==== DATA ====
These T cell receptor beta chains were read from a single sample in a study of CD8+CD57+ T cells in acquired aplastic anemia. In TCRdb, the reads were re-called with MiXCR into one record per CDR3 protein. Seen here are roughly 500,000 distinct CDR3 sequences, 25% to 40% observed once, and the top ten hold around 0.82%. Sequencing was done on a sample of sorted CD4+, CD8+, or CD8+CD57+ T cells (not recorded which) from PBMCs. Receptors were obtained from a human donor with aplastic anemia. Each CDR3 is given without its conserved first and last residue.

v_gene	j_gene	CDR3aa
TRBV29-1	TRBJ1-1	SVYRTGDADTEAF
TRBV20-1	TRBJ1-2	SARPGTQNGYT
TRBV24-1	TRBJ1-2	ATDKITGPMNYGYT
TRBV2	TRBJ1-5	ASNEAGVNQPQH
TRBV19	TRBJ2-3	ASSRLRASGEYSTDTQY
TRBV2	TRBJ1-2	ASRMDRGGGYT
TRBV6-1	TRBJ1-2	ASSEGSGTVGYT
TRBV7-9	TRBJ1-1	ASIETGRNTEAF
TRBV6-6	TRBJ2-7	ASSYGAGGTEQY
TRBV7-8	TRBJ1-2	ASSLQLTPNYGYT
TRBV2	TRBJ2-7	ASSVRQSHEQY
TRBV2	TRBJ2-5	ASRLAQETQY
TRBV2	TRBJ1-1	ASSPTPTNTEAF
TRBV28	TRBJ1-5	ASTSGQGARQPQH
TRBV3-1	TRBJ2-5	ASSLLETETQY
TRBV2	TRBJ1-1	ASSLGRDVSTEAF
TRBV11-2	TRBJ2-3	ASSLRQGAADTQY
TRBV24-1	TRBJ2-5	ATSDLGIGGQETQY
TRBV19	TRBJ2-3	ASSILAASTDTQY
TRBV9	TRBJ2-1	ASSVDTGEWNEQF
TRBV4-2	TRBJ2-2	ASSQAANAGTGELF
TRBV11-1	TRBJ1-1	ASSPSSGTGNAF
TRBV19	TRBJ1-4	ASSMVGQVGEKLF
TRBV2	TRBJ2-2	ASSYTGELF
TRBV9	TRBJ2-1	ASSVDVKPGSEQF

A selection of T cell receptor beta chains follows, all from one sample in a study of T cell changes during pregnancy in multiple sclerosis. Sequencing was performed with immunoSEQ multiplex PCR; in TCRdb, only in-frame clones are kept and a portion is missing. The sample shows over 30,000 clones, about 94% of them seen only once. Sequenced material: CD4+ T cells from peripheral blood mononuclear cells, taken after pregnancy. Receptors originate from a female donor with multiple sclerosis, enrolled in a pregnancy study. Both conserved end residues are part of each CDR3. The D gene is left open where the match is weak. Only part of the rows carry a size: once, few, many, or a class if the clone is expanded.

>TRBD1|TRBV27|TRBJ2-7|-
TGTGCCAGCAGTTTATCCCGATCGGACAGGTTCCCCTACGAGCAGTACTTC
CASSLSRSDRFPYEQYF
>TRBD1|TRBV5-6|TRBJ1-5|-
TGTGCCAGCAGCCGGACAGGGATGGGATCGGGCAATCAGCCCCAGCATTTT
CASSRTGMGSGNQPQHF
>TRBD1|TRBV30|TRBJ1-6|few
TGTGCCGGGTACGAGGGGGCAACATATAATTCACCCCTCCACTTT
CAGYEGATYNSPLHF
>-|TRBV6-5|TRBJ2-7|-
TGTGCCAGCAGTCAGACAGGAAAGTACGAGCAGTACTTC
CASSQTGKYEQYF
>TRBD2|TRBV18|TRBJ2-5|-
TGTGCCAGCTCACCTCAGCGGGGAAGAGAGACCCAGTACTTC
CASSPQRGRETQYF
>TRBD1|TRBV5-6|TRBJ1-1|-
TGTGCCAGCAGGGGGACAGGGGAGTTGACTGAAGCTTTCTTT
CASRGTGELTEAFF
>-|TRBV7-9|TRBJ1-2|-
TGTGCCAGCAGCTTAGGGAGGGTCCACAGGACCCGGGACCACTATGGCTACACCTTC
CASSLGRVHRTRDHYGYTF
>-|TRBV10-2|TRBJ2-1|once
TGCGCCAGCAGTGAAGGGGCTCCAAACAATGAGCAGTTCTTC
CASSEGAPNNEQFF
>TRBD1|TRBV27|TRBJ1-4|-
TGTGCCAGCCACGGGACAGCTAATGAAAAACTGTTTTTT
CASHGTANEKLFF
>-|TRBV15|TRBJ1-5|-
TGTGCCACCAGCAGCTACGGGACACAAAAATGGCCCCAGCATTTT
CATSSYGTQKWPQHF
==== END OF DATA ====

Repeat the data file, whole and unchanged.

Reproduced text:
These T cell receptor beta chains were read from a single sample in a study of CD8+CD57+ T cells in acquired aplastic anemia. In TCRdb, the reads were re-called with MiXCR into one record per CDR3 protein. Seen here are roughly 500,000 distinct CDR3 sequences, 25% to 40% observed once, and the top ten hold around 0.82%. Sequencing was done on a sample of sorted CD4+, CD8+, or CD8+CD57+ T cells (not recorded which) from PBMCs. Receptors were obtained from a human donor with aplastic anemia. Each CDR3 is given without its conserved first and last residue.

v_gene	j_gene	CDR3aa
TRBV29-1	TRBJ1-1	SVYRTGDADTEAF
TRBV20-1	TRBJ1-2	SARPGTQNGYT
TRBV24-1	TRBJ1-2	ATDKITGPMNYGYT
TRBV2	TRBJ1-5	ASNEAGVNQPQH
TRBV19	TRBJ2-3	ASSRLRASGEYSTDTQY
TRBV2	TRBJ1-2	ASRMDRGGGYT
TRBV6-1	TRBJ1-2	ASSEGSGTVGYT
TRBV7-9	TRBJ1-1	ASIETGRNTEAF
TRBV6-6	TRBJ2-7	ASSYGAGGTEQY
TRBV7-8	TRBJ1-2	ASSLQLTPNYGYT
TRBV2	TRBJ2-7	ASSVRQSHEQY
TRBV2	TRBJ2-5	ASRLAQETQY
TRBV2	TRBJ1-1	ASSPTPTNTEAF
TRBV28	TRBJ1-5	ASTSGQGARQPQH
TRBV3-1	TRBJ2-5	ASSLLETETQY
TRBV2	TRBJ1-1	ASSLGRDVSTEAF
TRBV11-2	TRBJ2-3	ASSLRQGAADTQY
TRBV24-1	TRBJ2-5	ATSDLGIGGQETQY
TRBV19	TRBJ2-3	ASSILAASTDTQY
TRBV9	TRBJ2-1	ASSVDTGEWNEQF
TRBV4-2	TRBJ2-2	ASSQAANAGTGELF
TRBV11-1	TRBJ1-1	ASSPSSGTGNAF
TRBV19	TRBJ1-4	ASSMVGQVGEKLF
TRBV2	TRBJ2-2	ASSYTGELF
TRBV9	TRBJ2-1	ASSVDVKPGSEQF

A selection of T cell receptor beta chains follows, all from one sample in a study of T cell changes during pregnancy in multiple sclerosis. Sequencing was performed with immunoSEQ multiplex PCR; in TCRdb, only in-frame clones are kept and a portion is missing. The sample shows over 30,000 clones, about 94% of them seen only once. Sequenced material: CD4+ T cells from peripheral blood mononuclear cells, taken after pregnancy. Receptors originate from a female donor with multiple sclerosis, enrolled in a pregnancy study. Both conserved end residues are part of each CDR3. The D gene is left open where the match is weak. Only part of the rows carry a size: once, few, many, or a class if the clone is expanded.

>TRBD1|TRBV27|TRBJ2-7|-
TGTGCCAGCAGTTTATCCCGATCGGACAGGTTCCCCTACGAGCAGTACTTC
CASSLSRSDRFPYEQYF
>TRBD1|TRBV5-6|TRBJ1-5|-
TGTGCCAGCAGCCGGACAGGGATGGGATCGGGCAATCAGCCCCAGCATTTT
CASSRTGMGSGNQPQHF
>TRBD1|TRBV30|TRBJ1-6|few
TGTGCCGGGTACGAGGGGGCAACATATAATTCACCCCTCCACTTT
CAGYEGATYNSPLHF
>-|TRBV6-5|TRBJ2-7|-
TGTGCCAGCAGTCAGACAGGAAAGTACGAGCAGTACTTC
CASSQTGKYEQYF
>TRBD2|TRBV18|TRBJ2-5|-
TGTGCCAGCTCACCTCAGCGGGGAAGAGAGACCCAGTACTTC
CASSPQRGRETQYF
>TRBD1|TRBV5-6|TRBJ1-1|-
TGTGCCAGCAGGGGGACAGGGGAGTTGACTGAAGCTTTCTTT
CASRGTGELTEAFF
>-|TRBV7-9|TRBJ1-2|-
TGTGCCAGCAGCTTAGGGAGGGTCCACAGGACCCGGGACCACTATGGCTACACCTTC
CASSLGRVHRTRDHYGYTF
>-|TRBV10-2|TRBJ2-1|once
TGCGCCAGCAGTGAAGGGGCTCCAAACAATGAGCAGTTCTTC
CASSEGAPNNEQFF
>TRBD1|TRBV27|TRBJ1-4|-
TGTGCCAGCCACGGGACAGCTAATGAAAAACTGTTTTTT
CASHGTANEKLFF
>-|TRBV15|TRBJ1-5|-
TGTGCCACCAGCAGCTACGGGACACAAAAATGGCCCCAGCATTTT
CATSSYGTQKWPQHF